Good Friday: A Wide View

Today, for Good Friday, I share with you the words of the great nineteenth-century preacher Charles Spurgeon:

Great God, there was a time when we dreaded the thought of coming near to Thee, for we were guilty and Thou wast angry with us, but now we will praise Thee because Thine anger is turned away, and Thou comfortest us. Ay, and the very throne which once was a place of dread has now become the place of shelter.

When we flee to Thee, there all is truth and purity and holiness, and our heart finds peace. Above all, we have to battle with ourselves, and we are very much ashamed of ourselves, After many years of great mercy, after tasting of the powers of the world to come, we still are so weak, so foolish; but, oh! when we get away from self to God there all is truth and purity and holiness, and our heart finds peace, wisdom, completeness, delight, joy, victory.

Oh! bring us then, we pray Thee, now near to Thyself. Let us bathe ourselves in communion with our God. Blessed be the love which chose us before the world began. We can never sufficiently adore Thee for Thy sovereignty, the sovereignty of love which saw us in the ruins of the Fall, yet loved us notwithstanding all.

We also bless Thee, O God, as the God of our redemption, for Thou hast so loved us as to give even Thy dear Son for us. He gave Himself, His very life for us that He might redeem us from all iniquity and separate us unto Himself to be His peculiar people, zealous for good works.

Never can we sufficiently adore free grace and undying love. The wonders of Calvary never cease to be wonders, they are growingly marvellous in our esteem as we think of Him who washed us from our sins in His own blood. Nor can we cease to praise the God of our regeneration who found us dead and made us live, found us at enmity and reconciled us, found us loving the things of this world and lifted us out of the slough and mire of selfishness and worldliness in the love of divine everlasting things.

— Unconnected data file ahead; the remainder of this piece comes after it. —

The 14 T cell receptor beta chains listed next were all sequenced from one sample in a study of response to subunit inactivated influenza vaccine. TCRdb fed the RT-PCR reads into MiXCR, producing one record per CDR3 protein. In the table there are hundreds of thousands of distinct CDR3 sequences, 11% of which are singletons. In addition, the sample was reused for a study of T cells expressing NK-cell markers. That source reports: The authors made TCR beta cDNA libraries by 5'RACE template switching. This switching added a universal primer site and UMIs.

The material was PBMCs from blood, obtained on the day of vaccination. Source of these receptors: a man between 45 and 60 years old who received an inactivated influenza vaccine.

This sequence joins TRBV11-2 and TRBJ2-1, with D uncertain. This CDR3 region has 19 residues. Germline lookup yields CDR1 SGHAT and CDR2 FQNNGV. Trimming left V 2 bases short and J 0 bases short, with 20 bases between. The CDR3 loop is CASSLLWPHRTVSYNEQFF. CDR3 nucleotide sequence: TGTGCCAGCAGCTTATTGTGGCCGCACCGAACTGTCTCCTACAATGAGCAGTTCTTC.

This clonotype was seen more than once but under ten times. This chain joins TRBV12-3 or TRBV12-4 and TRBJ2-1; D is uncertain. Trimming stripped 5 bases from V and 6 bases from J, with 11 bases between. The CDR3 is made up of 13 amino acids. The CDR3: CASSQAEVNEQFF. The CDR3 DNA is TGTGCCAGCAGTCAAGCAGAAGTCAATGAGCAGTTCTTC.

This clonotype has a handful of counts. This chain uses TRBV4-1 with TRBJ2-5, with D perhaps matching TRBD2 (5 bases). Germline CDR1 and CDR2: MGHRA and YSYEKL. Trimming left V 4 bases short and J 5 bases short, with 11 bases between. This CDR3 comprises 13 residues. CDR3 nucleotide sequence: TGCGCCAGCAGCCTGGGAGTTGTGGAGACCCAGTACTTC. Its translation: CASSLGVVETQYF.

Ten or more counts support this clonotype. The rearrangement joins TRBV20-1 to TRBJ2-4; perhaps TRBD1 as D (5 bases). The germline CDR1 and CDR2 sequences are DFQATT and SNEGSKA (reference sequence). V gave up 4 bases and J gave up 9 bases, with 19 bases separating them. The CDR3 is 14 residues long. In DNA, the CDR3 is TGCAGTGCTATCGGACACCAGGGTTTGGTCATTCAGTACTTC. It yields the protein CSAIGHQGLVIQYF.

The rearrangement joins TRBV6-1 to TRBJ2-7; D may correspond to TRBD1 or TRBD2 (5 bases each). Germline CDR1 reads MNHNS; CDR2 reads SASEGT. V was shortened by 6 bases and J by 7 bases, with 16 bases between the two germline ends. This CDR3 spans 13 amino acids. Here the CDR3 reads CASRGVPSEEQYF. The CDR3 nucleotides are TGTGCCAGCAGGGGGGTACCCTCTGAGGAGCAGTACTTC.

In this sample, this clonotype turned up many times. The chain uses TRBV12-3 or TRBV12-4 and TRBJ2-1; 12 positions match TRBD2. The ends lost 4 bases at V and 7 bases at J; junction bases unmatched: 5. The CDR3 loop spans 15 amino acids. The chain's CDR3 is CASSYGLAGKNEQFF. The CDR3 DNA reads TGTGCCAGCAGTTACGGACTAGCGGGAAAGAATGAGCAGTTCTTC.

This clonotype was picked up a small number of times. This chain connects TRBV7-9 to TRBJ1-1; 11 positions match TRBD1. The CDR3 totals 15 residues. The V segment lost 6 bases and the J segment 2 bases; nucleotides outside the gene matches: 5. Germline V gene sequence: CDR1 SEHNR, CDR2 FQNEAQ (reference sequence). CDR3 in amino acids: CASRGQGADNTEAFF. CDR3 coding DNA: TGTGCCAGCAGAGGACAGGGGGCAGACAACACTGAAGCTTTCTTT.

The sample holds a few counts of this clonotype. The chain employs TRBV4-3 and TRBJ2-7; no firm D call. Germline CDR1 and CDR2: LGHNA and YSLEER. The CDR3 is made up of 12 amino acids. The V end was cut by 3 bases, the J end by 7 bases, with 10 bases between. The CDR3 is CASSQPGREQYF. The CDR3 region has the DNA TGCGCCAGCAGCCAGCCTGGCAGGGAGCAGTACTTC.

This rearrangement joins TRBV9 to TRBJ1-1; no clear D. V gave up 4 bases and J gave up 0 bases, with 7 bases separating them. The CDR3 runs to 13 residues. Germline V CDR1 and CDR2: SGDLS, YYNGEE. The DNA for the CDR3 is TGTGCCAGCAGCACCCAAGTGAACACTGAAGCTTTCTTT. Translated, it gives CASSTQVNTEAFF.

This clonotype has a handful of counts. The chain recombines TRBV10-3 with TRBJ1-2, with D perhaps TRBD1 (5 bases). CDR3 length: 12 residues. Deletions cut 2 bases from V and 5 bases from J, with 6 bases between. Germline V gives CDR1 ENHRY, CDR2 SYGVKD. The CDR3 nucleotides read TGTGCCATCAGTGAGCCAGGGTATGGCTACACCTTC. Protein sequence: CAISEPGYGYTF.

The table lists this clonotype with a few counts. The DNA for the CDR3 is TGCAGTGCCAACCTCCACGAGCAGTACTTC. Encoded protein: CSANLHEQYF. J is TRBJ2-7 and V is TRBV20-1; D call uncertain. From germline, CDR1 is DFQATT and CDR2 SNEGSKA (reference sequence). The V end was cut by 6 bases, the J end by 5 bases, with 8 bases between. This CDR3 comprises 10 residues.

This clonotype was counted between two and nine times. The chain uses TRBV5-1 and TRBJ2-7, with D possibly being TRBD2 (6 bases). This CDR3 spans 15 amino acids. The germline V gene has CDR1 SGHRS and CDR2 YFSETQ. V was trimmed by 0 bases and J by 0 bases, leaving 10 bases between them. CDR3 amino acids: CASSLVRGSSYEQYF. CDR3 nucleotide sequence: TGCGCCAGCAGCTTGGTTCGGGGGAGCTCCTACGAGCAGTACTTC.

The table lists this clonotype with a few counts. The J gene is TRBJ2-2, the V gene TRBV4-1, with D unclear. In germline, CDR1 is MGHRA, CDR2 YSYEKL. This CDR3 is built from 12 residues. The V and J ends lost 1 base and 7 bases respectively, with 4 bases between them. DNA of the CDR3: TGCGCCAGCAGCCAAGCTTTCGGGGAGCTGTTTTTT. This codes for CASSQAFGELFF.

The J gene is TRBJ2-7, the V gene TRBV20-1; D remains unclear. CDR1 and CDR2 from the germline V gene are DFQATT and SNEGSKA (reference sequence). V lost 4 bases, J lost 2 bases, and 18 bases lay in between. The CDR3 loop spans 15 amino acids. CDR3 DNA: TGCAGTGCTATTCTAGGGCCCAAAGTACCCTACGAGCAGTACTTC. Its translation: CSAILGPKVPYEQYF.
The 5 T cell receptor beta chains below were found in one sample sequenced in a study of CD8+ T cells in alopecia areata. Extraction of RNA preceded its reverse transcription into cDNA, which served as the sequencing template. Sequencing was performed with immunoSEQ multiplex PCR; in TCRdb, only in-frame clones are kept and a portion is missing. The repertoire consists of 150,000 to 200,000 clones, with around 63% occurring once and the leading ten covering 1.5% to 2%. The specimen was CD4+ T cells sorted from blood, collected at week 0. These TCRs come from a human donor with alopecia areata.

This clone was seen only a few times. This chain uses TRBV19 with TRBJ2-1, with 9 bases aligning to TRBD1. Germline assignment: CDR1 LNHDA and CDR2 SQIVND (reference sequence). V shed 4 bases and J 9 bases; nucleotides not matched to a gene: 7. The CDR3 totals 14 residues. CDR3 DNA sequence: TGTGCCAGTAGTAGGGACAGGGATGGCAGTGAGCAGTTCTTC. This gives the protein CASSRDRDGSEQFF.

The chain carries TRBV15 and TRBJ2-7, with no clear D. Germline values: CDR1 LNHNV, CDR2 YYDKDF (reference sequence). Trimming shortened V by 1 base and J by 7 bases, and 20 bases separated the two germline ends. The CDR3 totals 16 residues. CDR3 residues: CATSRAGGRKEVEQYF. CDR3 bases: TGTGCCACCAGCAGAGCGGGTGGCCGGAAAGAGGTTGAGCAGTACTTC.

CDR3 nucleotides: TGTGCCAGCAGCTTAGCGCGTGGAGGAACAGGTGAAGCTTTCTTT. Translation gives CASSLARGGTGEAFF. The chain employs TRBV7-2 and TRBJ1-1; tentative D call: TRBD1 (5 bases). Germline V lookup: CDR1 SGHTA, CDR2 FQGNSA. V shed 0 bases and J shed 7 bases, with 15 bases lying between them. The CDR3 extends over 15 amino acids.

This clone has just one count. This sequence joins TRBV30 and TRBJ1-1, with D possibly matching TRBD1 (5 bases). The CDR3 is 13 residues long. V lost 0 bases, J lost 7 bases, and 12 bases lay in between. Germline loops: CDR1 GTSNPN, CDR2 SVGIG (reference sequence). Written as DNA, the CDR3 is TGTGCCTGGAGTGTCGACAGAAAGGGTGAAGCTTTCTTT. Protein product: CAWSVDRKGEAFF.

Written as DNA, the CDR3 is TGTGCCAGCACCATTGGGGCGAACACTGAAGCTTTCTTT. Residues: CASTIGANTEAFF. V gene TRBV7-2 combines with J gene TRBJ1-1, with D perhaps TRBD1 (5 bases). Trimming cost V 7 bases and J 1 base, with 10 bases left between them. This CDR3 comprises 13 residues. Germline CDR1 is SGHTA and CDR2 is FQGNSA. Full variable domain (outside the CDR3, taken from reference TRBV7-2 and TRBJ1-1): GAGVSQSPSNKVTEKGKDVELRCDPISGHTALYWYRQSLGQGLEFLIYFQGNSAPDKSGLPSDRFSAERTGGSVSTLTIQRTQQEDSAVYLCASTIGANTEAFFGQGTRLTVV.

O Spirit of God, we love Thee this day, especially for dwelling in us. How canst Thou abide in so rude a habitation? How canst Thou make these bodies to be Thy temples, and yet Thou dost so, for which let Thy name be had in reverence so long as we live.

O Lord, we would delight ourselves in Thee this day. Give us faith and love and hope that with these three graces we may draw very near to the Triune God. Thou wilt keep us, Thou wilt preserve us, Thou wilt feed us, Thou wilt lead us, and Thou wilt bring us to the mind of God, and there wilt Thou show us Thy love, and in the glory everlasting and boundless, there wilt Thou make us know and taste and feel the joys that cannot be expressed.

But a little longer waiting and we shall come to the golden shore; but a little longer fighting and we shall receive the crown of life that fadeth not away.

And now unto Father, Son, and Holy Ghost be glory forever and ever. Amen.

(from Spurgeon’s prayer “The Wonders of Calvary.”)

How often do you think about all that Good Friday means, in the full scope of past, present, future, and eternity?

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1 Comment

  1. Jo Swank

     /  April 3, 2015

    Amen!

    Reply

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